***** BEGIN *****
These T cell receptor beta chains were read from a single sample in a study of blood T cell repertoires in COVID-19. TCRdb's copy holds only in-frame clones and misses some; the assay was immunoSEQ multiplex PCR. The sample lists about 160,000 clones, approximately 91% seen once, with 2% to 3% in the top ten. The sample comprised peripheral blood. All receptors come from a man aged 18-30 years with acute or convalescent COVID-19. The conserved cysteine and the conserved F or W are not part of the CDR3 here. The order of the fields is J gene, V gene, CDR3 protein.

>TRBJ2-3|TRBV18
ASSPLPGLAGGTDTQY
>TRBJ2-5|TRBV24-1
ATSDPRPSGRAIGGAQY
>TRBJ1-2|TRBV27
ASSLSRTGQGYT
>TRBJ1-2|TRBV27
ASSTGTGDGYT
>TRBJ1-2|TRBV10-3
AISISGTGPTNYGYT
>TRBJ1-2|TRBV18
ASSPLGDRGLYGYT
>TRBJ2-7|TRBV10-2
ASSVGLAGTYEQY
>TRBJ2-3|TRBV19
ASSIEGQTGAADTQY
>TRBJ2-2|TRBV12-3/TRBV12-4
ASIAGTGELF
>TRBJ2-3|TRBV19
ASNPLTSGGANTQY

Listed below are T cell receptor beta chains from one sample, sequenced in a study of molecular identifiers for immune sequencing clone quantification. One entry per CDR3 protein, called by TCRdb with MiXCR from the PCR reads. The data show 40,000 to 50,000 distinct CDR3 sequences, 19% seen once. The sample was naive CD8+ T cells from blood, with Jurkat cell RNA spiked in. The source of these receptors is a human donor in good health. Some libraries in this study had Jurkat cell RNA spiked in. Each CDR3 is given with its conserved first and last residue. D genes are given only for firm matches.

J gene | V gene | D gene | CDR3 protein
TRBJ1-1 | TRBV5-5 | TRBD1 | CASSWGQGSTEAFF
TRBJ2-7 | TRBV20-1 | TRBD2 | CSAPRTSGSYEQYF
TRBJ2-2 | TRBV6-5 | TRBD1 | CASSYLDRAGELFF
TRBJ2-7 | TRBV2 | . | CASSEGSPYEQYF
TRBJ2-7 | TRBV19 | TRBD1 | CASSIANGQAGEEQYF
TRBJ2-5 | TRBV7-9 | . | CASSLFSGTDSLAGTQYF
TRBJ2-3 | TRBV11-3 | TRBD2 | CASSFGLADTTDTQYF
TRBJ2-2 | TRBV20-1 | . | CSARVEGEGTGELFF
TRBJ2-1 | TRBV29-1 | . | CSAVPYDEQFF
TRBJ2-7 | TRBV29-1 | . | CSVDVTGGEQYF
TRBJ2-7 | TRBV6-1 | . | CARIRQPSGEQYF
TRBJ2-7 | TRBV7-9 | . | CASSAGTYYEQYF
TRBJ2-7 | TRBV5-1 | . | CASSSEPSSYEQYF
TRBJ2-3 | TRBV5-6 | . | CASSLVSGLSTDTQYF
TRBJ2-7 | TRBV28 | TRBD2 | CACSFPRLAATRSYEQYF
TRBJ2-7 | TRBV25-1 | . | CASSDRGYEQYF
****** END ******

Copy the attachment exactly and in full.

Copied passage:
These T cell receptor beta chains were read from a single sample in a study of blood T cell repertoires in COVID-19. TCRdb's copy holds only in-frame clones and misses some; the assay was immunoSEQ multiplex PCR. The sample lists about 160,000 clones, approximately 91% seen once, with 2% to 3% in the top ten. The sample comprised peripheral blood. All receptors come from a man aged 18-30 years with acute or convalescent COVID-19. The conserved cysteine and the conserved F or W are not part of the CDR3 here. The order of the fields is J gene, V gene, CDR3 protein.

>TRBJ2-3|TRBV18
ASSPLPGLAGGTDTQY
>TRBJ2-5|TRBV24-1
ATSDPRPSGRAIGGAQY
>TRBJ1-2|TRBV27
ASSLSRTGQGYT
>TRBJ1-2|TRBV27
ASSTGTGDGYT
>TRBJ1-2|TRBV10-3
AISISGTGPTNYGYT
>TRBJ1-2|TRBV18
ASSPLGDRGLYGYT
>TRBJ2-7|TRBV10-2
ASSVGLAGTYEQY
>TRBJ2-3|TRBV19
ASSIEGQTGAADTQY
>TRBJ2-2|TRBV12-3/TRBV12-4
ASIAGTGELF
>TRBJ2-3|TRBV19
ASNPLTSGGANTQY

Listed below are T cell receptor beta chains from one sample, sequenced in a study of molecular identifiers for immune sequencing clone quantification. One entry per CDR3 protein, called by TCRdb with MiXCR from the PCR reads. The data show 40,000 to 50,000 distinct CDR3 sequences, 19% seen once. The sample was naive CD8+ T cells from blood, with Jurkat cell RNA spiked in. The source of these receptors is a human donor in good health. Some libraries in this study had Jurkat cell RNA spiked in. Each CDR3 is given with its conserved first and last residue. D genes are given only for firm matches.

J gene | V gene | D gene | CDR3 protein
TRBJ1-1 | TRBV5-5 | TRBD1 | CASSWGQGSTEAFF
TRBJ2-7 | TRBV20-1 | TRBD2 | CSAPRTSGSYEQYF
TRBJ2-2 | TRBV6-5 | TRBD1 | CASSYLDRAGELFF
TRBJ2-7 | TRBV2 | . | CASSEGSPYEQYF
TRBJ2-7 | TRBV19 | TRBD1 | CASSIANGQAGEEQYF
TRBJ2-5 | TRBV7-9 | . | CASSLFSGTDSLAGTQYF
TRBJ2-3 | TRBV11-3 | TRBD2 | CASSFGLADTTDTQYF
TRBJ2-2 | TRBV20-1 | . | CSARVEGEGTGELFF
TRBJ2-1 | TRBV29-1 | . | CSAVPYDEQFF
TRBJ2-7 | TRBV29-1 | . | CSVDVTGGEQYF
TRBJ2-7 | TRBV6-1 | . | CARIRQPSGEQYF
TRBJ2-7 | TRBV7-9 | . | CASSAGTYYEQYF
TRBJ2-7 | TRBV5-1 | . | CASSSEPSSYEQYF
TRBJ2-3 | TRBV5-6 | . | CASSLVSGLSTDTQYF
TRBJ2-7 | TRBV28 | TRBD2 | CACSFPRLAATRSYEQYF
TRBJ2-7 | TRBV25-1 | . | CASSDRGYEQYF